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Related to hemiballism: athetosis, chorea, hemiballismus


violent motor restlessness of half of the body, most marked in the upper limbs.
Miller-Keane Encyclopedia and Dictionary of Medicine, Nursing, and Allied Health, Seventh Edition. © 2003 by Saunders, an imprint of Elsevier, Inc. All rights reserved.


Ballism involving one side of the body.
Synonym(s): hemiballism
[hemi- + G. ballismos, jumping about]
Farlex Partner Medical Dictionary © Farlex 2012


Neurology A hyperkinetic movement disorder characterized by violent flailing movements of the arm and leg contralateral to a lesion–hemorrhage or infarction, or rarely tumor of the subthalamic nucleus; hemiballism follows recovery from a stroke-induced hemiparesis and hemisensory defect Clinical Motor Sx may have a rotatory component in the shoulder or hip, accompanied by choreiform movements–repeated flexion and extension of hands and feet; movements usually disappear during sleep Management Neuroleptics–eg, chlorpromazine, haloperidol, reserpine, antipsychotics, or other agents that interfere with dopamine transmission–eg, reserpine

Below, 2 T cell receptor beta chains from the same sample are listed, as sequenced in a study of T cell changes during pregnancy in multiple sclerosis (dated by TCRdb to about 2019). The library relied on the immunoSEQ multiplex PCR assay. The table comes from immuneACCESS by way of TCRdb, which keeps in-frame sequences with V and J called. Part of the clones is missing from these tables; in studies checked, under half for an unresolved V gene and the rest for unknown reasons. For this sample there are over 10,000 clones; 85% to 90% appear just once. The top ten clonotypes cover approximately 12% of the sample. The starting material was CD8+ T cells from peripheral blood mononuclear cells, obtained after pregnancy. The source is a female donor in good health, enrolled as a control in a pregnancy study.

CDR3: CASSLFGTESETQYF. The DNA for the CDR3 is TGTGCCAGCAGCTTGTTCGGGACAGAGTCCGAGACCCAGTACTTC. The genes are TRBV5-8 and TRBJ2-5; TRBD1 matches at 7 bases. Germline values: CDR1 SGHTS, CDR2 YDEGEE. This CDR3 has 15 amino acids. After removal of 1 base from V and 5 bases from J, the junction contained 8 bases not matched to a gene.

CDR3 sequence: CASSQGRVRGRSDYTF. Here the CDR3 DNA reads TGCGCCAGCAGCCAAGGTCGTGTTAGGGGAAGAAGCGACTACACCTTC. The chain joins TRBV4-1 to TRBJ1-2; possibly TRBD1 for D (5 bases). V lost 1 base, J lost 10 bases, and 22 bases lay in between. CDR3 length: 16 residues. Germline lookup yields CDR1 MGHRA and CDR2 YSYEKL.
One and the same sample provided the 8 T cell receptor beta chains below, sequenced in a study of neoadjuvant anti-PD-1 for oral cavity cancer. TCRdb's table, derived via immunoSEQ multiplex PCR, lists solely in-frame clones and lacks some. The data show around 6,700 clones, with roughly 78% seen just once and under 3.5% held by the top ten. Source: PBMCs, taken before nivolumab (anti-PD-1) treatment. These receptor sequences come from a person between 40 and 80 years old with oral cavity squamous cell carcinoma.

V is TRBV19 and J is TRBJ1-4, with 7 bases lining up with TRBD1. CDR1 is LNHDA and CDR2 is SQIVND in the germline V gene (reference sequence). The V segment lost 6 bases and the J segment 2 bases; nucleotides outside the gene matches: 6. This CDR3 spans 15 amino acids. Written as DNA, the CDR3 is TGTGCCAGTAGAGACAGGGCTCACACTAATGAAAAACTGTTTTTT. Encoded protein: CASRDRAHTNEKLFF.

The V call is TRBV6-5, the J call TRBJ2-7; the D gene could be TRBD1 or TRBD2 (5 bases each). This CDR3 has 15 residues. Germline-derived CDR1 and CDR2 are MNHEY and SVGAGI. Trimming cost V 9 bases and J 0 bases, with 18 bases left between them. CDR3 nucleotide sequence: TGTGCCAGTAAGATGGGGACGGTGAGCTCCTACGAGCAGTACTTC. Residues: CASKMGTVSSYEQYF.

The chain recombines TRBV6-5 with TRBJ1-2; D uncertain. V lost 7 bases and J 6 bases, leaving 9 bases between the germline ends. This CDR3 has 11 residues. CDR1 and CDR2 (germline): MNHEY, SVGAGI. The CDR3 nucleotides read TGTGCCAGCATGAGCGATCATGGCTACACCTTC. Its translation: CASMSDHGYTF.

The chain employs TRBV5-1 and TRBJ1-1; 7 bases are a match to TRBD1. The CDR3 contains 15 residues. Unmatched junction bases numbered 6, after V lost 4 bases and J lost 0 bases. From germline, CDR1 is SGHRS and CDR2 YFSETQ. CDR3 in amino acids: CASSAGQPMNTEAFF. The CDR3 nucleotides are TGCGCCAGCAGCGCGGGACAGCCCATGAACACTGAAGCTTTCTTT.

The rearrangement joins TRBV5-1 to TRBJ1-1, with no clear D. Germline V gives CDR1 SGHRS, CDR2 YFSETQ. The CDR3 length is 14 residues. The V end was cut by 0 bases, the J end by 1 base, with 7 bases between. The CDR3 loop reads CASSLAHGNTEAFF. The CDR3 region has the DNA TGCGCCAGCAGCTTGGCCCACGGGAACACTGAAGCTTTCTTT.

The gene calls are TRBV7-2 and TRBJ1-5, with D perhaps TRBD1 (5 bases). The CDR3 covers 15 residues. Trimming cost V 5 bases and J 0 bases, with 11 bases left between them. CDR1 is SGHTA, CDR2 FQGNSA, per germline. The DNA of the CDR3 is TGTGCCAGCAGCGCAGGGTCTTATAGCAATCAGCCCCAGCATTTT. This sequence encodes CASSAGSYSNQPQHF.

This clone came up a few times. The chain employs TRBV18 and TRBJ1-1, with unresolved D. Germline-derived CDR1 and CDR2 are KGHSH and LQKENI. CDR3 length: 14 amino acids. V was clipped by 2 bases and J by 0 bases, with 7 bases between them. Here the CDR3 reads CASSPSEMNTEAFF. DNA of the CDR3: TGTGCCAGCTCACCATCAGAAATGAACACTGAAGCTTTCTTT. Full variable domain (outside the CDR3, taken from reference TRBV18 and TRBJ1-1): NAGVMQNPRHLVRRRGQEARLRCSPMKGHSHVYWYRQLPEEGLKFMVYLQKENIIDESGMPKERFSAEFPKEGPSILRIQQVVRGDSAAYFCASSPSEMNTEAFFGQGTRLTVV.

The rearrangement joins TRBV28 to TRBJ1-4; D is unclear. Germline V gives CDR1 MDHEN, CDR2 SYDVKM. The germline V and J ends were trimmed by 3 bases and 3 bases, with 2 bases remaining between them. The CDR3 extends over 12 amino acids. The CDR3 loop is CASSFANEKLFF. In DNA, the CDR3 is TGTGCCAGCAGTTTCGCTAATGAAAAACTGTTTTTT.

McGraw-Hill Concise Dictionary of Modern Medicine. © 2002 by The McGraw-Hill Companies, Inc.
References in periodicals archive ?
(1994) Hemiballism with striatal hyperintensity on T1-weighed MRI in diabetic patients: a unique syndrome.
(1994) A comparison of the regularity of involuntary muscle contractions in vascular chorea with that in Huntington's chorea, hemiballism and parkinsonian tremor.
Lang, "Hemiballism: revisiting a classic disorder," The Lancet Neurology, vol.
Table 1: Summary of stereotactic surgery for diabetic hemichorea/ hemiballism. Study/year Number of Timing of patients Age/sex surgery Takamatsu et al.
Yamamoto et al., "Hemiballism with striatal hyperintensity on T1-weighted MRI in diabetic patients: a unique syndrome," Journal of the Neurological Sciences, vol.
Hashimoto, "Hemiballism with hyperglycemia and striatal T1-MRI hyperintensity: an autopsy report," Movement Disorders, vol.